Biochemistry I (Plants)

Study biochemistry - the chemistry of living things - focusing on plants. Foundation course for anyone working with plants: from gardeners to research assistants.

Course Code: BSC102
Fee Code: S2
Duration (approx) Duration (approx) 100 hours
Qualification Statement of Attainment
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Build an Understanding of Fundamental Plant Biochemistry

 

This course will start you on your way with a sound foundation in plant biochemistry. While focusing on plants, much of the content is applicable to both plants and animals.

Chemical reactions are at the heart o everything that happens in a plant; from the germinating of seeds and the growth of tissues, to the production of flowers and fruit. Understanding these chemical reactions will give you a unique insight into how plants can be used and managed.

Study: Biochemical substances and terms, carbohydrates, lipids, amino acids, proteins, metabolism, the nitrogen cycle, photosynthesis, respiration, transpiration, acidity and alkalinity, nutrition, hormones, chemical analysis and biochemical applications in industry.

A Problem Based Approach for learning in this course, makes the educational experience practical and applied, helping you to understand, absorb and retain your new knowledge.

Student Comment: 'Having not finished high school myself and never studied biochemistry my confidence is a little low but the encouragement I am receiving from Honor [tutor] is a tremendous help and making it easier for me as I go. [The course] is helping me realise what I am actually capable of and that I am smarter than I thought. Thank you for making it possible for me to study my passion while still being able to work.' Melissa Smith, Australia, Biochemistry I.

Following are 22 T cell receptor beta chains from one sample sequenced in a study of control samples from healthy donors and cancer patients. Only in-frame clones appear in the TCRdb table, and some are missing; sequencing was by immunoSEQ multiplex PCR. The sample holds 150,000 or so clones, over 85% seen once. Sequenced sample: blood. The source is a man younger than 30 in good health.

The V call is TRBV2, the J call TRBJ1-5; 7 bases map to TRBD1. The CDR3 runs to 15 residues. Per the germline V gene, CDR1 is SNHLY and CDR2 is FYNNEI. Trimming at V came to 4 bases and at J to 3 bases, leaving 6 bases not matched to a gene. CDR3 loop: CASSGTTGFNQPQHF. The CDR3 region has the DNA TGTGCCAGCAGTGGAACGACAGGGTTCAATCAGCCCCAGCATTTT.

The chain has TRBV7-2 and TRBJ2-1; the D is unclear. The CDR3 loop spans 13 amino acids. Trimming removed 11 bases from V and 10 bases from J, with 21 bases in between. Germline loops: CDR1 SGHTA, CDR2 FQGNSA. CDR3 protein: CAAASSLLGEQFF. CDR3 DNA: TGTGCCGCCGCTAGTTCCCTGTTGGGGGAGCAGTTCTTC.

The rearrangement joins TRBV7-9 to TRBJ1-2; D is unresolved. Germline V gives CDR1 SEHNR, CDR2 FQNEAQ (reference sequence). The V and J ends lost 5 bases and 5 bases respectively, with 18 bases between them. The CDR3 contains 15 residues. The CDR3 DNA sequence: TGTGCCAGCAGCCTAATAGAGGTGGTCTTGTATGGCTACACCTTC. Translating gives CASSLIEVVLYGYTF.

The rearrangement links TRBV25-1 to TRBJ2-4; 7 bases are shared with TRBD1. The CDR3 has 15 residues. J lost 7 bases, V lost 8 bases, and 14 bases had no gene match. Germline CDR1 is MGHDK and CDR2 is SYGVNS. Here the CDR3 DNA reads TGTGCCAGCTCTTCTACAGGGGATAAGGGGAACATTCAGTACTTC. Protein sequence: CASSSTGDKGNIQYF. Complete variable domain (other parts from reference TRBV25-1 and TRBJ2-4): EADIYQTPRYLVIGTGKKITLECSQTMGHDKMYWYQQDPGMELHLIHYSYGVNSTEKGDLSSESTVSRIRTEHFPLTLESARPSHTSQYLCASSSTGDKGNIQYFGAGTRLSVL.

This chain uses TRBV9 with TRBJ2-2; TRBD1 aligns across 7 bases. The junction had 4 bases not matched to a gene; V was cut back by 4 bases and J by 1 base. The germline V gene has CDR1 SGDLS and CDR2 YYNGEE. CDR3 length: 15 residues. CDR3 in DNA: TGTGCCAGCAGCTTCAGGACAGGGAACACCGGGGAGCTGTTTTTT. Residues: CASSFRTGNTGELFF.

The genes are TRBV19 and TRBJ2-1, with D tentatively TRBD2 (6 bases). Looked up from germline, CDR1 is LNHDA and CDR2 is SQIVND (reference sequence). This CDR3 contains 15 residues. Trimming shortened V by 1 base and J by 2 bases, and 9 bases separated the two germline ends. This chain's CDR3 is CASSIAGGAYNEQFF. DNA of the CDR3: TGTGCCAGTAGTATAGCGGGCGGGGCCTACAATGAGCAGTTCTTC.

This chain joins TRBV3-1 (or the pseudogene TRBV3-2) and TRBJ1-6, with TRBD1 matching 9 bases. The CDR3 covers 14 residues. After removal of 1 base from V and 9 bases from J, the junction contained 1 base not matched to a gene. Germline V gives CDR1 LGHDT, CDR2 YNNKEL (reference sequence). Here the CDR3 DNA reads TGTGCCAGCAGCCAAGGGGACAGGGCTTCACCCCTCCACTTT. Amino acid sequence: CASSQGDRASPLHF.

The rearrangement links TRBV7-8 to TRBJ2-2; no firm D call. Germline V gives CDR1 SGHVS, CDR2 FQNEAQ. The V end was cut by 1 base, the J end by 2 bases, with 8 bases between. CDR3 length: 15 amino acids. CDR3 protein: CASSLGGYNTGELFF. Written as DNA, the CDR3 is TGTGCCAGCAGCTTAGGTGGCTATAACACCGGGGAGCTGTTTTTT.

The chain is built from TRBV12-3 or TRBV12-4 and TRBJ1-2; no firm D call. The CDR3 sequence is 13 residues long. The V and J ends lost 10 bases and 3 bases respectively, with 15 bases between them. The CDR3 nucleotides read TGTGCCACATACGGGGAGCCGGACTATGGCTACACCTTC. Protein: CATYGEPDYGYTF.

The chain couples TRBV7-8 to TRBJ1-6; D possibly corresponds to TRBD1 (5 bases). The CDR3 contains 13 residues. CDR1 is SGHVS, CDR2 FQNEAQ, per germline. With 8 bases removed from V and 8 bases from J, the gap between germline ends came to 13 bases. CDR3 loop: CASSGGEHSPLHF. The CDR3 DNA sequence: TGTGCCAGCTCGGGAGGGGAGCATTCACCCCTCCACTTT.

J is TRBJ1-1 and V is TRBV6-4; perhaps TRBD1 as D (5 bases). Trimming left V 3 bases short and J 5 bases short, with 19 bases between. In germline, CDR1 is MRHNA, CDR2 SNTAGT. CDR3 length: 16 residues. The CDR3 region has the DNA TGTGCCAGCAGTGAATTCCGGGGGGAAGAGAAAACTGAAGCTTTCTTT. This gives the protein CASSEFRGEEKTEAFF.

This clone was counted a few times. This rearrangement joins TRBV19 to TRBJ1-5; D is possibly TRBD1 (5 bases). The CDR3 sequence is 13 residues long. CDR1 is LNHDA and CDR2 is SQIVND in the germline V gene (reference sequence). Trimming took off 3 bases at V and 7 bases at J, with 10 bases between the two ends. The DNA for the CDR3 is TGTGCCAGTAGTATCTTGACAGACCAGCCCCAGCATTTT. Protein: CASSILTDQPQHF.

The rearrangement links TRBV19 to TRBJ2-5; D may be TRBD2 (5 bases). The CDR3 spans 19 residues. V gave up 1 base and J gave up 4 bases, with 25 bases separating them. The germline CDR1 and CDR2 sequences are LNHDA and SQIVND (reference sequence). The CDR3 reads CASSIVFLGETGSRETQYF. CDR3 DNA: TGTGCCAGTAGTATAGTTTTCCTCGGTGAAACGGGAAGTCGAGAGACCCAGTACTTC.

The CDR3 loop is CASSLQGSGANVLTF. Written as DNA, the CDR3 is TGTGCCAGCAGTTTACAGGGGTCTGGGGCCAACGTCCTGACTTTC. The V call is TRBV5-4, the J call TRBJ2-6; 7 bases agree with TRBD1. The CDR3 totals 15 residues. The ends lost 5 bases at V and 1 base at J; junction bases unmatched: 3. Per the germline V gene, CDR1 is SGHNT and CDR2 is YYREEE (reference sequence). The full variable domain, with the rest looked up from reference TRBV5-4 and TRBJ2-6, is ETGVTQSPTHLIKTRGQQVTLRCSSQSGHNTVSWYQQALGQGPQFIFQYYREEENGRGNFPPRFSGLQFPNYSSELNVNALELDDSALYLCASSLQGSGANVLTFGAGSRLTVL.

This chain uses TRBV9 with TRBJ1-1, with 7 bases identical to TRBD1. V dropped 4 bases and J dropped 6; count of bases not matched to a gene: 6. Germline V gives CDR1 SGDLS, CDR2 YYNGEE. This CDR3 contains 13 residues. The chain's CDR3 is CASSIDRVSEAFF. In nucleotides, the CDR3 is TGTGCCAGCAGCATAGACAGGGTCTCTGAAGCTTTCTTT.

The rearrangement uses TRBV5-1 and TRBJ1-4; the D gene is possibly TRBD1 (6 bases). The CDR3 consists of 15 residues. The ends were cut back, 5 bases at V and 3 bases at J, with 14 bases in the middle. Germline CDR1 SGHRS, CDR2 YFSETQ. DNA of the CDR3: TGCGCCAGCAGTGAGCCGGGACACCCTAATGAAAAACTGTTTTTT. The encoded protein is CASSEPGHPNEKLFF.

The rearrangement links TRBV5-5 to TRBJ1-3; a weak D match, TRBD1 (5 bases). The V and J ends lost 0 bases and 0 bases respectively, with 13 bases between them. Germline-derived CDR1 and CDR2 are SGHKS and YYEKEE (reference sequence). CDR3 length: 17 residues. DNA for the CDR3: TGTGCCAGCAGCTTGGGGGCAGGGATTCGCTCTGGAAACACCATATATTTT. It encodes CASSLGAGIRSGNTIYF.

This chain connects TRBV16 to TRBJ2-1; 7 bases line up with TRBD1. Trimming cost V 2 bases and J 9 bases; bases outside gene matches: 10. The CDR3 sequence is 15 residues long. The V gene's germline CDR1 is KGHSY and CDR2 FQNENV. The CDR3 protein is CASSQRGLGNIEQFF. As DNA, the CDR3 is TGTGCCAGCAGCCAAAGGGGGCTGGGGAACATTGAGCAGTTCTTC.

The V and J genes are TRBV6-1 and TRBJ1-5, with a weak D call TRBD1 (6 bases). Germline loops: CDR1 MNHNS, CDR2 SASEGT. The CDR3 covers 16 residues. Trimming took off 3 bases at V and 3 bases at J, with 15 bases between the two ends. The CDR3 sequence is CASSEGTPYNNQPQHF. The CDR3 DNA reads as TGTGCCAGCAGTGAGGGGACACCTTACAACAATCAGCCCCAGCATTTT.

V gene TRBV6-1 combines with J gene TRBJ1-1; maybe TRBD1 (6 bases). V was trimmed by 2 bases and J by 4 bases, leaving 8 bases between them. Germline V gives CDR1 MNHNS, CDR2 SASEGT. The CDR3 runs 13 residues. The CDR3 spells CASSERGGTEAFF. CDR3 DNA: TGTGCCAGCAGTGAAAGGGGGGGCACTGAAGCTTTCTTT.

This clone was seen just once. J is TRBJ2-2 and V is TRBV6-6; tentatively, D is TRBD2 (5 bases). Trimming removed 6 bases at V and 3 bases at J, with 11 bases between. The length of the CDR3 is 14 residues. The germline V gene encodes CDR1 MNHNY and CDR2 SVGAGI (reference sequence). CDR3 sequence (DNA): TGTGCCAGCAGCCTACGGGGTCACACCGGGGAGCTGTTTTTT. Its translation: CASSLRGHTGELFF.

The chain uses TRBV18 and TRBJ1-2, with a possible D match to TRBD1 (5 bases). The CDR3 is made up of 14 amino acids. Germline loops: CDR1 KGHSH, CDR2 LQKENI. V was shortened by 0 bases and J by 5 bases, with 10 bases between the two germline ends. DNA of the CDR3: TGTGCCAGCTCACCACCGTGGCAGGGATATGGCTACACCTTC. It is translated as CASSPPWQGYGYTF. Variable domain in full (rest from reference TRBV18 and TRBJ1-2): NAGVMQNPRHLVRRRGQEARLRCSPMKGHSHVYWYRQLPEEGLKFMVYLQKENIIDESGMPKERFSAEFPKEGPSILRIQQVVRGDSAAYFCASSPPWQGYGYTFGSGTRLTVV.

Prerequisite: Some secondary school chemistry will be helpful though it is not essential.

 

Lesson Structure

There are 9 lessons in this course:

  1. Introduction
  2. Lipids and proteins
  3. Enzymes
  4. Nitrogen and the nitrogen cycle
  5. Photosynthesis and respiration
  6. Assimilation and transpiration
  7. Acidity and alkalinity
  8. Chemical analysis
  9. Biochemical applications

Each lesson culminates in an assignment which is submitted to the school, marked by the school's tutors and returned to you with any relevant suggestions, comments, and if necessary, extra reading.

Aims

  • Identify characteristics of common chemical compounds important in plant biochemistry.
  • Explain the characteristics of major biochemical groups including; carbohydrates, lipids and proteins.
  • Explain the characteristics of chemicals which control biological processes, including enzymes and hormones.
  • Identify the role of nitrogen in plant biological processes, including the nitrogen cycle.
  • Identify the role of photosynthesis in biological systems.
  • Explain the role of respiration in plants.
  • Explain characteristics of assimilation and transpiration in plants.
  • Explain the effect of acidity and alkalinity on biochemical systems.
  • Develop simple chemical analysis skills relevant to testing plants and soils.
  • Identify applications and uses for biochemical processes and products.